Your first, minimalist option has the most appeal to me. I'm still shooting a trusty old E-1, using M and A mode. There is something very satisfying about the combination of using the basics with a tool that fits my hands very well. I doubt that Oly will build a pro camera like this (sealed, etc.) because it just isn't sexy, or techie enough.

I suspect the next Oly pro camera will be close to your second option. But I have my doubts that the EVF will be ready soon enough. Only time will tell...

Anonymous said...

It's ironic that the photo was taken with Contax equipment. The camera that you described as the "first path" sounds so much like the Contax model(s). The ST and RTS models were just as you described... mostly manual, extremely solidly built, and optics so solid (if you owned the right lenses) that not many other manufacturers could come close. I really miss that level of build quality and simplicity, and is the reason why I held on to Contax for so long, and why I waited to purchase an E3 with their best lenses (some of them). Shooting with the kind of camera that you described is such a joy, and it puts you in a 'zen' frame of mind when you have time.
Olympus could help us with the simplicity efforts if they would grant us a few fixed-focus, fast lenses. If they would come up this kind of camera, it might re-direct some photographers from the mind-set that they need to upgrade to the latest/greatest every 2 years. If I had a standard, basic, but exceptionally well built camera, I would be very satisfied, and would not be so anxious about when and if there will be an new Olympus E-x camera just around the corner!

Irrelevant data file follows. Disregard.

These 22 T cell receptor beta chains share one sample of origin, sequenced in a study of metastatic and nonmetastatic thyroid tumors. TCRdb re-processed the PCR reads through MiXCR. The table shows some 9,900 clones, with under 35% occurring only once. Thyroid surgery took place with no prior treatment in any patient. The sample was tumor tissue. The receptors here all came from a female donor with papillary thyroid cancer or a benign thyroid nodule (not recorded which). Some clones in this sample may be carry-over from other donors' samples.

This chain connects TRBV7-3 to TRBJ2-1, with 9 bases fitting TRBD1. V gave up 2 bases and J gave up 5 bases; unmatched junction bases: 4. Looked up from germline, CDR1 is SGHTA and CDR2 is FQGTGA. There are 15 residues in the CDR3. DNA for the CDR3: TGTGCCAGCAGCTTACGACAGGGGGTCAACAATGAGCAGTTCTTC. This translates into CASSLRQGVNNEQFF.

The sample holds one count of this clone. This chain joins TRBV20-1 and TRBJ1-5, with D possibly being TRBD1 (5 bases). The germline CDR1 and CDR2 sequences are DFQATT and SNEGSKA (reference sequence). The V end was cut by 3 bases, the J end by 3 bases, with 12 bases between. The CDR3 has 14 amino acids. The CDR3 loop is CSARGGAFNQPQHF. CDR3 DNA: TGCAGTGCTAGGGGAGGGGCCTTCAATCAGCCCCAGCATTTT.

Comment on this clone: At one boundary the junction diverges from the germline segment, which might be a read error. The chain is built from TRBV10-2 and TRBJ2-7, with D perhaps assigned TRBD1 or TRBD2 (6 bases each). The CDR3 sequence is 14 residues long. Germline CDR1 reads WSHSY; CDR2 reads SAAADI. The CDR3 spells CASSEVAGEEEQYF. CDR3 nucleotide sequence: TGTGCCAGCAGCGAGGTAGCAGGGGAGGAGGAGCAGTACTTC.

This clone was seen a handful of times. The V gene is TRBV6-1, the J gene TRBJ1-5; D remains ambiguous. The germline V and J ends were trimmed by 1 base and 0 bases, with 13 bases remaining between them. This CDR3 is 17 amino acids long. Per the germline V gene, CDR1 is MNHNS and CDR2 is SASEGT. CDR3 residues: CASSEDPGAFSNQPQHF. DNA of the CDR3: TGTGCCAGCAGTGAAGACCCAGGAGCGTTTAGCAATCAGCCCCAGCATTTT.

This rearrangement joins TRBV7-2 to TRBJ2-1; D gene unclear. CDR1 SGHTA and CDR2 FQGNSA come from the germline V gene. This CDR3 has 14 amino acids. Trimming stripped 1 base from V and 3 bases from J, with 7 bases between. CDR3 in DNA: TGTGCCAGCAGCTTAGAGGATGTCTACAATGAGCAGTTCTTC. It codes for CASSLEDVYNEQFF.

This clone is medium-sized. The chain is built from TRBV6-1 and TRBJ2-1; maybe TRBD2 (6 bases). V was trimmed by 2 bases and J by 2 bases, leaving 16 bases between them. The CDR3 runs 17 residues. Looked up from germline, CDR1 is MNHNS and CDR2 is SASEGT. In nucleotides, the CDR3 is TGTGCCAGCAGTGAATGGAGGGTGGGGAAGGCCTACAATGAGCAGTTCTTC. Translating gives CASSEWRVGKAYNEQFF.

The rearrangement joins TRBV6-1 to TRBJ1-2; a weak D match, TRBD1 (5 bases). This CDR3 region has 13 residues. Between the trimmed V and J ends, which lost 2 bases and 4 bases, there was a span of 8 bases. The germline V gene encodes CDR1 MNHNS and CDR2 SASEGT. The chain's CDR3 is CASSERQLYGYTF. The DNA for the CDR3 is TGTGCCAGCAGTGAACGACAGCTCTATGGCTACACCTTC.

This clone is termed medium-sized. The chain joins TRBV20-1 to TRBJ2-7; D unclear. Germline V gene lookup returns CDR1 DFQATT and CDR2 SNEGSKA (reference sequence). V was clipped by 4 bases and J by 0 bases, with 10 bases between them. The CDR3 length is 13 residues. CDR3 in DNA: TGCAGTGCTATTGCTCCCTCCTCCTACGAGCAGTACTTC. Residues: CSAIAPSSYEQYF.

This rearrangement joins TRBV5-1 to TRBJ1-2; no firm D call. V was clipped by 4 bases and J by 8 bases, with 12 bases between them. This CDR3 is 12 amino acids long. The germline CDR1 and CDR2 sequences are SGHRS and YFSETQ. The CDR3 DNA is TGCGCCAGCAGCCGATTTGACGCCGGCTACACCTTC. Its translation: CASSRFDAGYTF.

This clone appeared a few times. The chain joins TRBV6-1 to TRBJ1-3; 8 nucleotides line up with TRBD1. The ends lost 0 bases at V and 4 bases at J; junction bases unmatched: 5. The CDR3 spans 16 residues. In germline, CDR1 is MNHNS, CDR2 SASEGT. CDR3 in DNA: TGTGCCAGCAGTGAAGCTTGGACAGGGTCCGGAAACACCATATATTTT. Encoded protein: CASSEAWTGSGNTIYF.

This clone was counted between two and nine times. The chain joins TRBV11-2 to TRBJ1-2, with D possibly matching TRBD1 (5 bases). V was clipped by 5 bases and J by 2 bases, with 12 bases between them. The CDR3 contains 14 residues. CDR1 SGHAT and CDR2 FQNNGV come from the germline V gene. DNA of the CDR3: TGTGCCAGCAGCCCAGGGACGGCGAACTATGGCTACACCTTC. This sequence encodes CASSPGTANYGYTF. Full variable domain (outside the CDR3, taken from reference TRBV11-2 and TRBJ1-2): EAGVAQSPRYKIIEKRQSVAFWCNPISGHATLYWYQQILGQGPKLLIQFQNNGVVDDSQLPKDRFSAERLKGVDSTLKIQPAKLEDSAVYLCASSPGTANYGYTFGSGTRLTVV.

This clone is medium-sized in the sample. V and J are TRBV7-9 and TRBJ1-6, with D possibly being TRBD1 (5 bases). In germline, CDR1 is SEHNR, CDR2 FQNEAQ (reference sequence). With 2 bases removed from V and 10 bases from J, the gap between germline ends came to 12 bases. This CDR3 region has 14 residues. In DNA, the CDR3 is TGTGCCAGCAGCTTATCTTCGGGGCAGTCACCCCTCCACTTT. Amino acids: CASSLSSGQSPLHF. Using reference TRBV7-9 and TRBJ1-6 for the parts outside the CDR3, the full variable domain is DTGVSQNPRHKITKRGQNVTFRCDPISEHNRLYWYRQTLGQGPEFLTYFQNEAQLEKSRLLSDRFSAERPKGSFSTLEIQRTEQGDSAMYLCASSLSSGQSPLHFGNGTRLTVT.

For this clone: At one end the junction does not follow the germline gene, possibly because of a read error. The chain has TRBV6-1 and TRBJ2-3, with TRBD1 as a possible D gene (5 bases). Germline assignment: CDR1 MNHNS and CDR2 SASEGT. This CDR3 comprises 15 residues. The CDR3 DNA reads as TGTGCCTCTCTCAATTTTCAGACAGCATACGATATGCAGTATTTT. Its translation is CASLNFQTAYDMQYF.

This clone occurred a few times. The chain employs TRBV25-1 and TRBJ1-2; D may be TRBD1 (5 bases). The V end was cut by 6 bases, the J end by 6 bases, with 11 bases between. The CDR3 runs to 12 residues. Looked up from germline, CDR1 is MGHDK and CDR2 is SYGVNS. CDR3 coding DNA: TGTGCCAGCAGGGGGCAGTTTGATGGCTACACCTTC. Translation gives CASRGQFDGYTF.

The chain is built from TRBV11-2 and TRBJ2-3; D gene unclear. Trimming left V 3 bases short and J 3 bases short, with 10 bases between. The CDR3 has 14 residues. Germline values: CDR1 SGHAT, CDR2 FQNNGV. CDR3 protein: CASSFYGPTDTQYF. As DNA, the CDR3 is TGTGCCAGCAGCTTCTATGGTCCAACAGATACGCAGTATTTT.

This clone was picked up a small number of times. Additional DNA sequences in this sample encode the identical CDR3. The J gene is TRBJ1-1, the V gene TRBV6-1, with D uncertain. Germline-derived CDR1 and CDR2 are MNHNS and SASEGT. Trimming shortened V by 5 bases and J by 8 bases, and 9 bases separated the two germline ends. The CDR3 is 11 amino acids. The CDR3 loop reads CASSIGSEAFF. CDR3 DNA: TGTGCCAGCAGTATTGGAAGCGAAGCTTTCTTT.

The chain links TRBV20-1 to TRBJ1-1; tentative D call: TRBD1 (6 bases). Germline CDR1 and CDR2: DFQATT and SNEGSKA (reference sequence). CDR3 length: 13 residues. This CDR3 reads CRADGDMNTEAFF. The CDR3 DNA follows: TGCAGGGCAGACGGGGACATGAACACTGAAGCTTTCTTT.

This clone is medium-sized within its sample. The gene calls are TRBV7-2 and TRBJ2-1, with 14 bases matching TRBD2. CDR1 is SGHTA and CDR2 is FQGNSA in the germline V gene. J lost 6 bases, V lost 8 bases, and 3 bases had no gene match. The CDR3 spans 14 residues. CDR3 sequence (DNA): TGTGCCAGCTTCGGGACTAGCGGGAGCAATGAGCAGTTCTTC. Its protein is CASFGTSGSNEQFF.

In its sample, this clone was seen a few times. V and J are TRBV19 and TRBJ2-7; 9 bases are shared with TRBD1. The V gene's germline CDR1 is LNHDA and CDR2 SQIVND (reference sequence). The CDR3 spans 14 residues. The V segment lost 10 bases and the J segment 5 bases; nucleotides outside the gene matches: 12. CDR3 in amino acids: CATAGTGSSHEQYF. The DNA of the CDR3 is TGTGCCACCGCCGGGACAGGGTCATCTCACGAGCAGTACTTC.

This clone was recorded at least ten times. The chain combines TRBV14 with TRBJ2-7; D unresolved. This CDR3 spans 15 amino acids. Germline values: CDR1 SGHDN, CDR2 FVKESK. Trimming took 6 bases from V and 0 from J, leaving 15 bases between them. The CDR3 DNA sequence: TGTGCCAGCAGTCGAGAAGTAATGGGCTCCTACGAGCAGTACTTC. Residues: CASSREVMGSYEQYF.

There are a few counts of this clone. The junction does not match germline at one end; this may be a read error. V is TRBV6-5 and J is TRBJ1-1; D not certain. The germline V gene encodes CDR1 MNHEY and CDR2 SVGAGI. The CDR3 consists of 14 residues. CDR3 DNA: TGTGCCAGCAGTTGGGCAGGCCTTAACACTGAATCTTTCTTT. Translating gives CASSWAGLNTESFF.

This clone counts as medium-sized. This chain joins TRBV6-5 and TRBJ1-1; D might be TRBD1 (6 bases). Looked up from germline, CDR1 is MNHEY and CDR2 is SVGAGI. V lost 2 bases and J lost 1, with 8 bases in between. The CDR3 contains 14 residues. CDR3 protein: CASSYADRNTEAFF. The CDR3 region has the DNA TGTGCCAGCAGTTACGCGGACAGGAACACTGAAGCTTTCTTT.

Steve said...

Very nice article. I've been shooting with the Olympus 4/3 system for a few years now, and I love the system and the lenses. This is my wish list for the E3 successor:

- 12 to 15 Megapixel sensor

- Better high ISO sensitivity

- Better low light focusing

- Replace the xD card slot with an SD card slot, but keep the compact flash slot

- 1080p video with full manual control

- and, the pie in the sky... Just like Red, the ability to shoot video in 12 bit RAW.

- for even more pie in the sky... 2K video. Why not?

Anonymous said...

I agree with your wish for a stripped down, pro-level camera. Keep it weather-proof, and it would be a dream come true.

Anonymous said...

Hi Kirk,

Why not both? To follow on your Porsche 911 analogy, why not a 911 turbo with all the bells and whistles for those who want it, and stripped out 2.7 RS for those who want it 'pure'?

Just as long as they don't make a cayenne...

Anonymous said...

I loved what you said about the basic camera. I too shot with Contax cameras and I too remember how simple generally meant better. Maybe it's time to get off the roller coaster and make things simple again.

Chris said...

I like a lot of what you wrote but would add that very fast C-AF is a very good thing for sports and wildlife. It just makes life easier and done right, helps get the camera out of the way and makes getting the picture easier, which is a good thing:)

kirk tuck said...

Chris, I'm betting you are right. I don't do that kinda work very often. I do photograph swimmers but they tend to swim in pretty straight lines and a very predictable.

kirk tuck said...

Steve, Here's my suggestion for memory cards. Bag the CF's altogether and go with two SDHC slots. Smaller, cheaper and just as good.

kirk tuck said...

Gordon, I get that people will need more than the 2 megapixels of res they need with 1080p right now but I think it tops out at around 10 megs for the forseeable future. Only the wealthiest of geeks will have higher res screens than that......

kirk tuck said...

Minimalist. Not just a book concept......

By the way, I'm trying to hit 20 reviews of my commercial photography handbook on Amazon. If you've read it and like it I'd appreciate a quick review. If you didn't like it you probably don't have time to spend...... :-)

Poagao said...

I agree, of course, as I'm sure most of your readers do. The problem is that the manufacturers aren't marketing to photographers; they are targeting parents who need a machine to capture their children playing.

Anonymous said...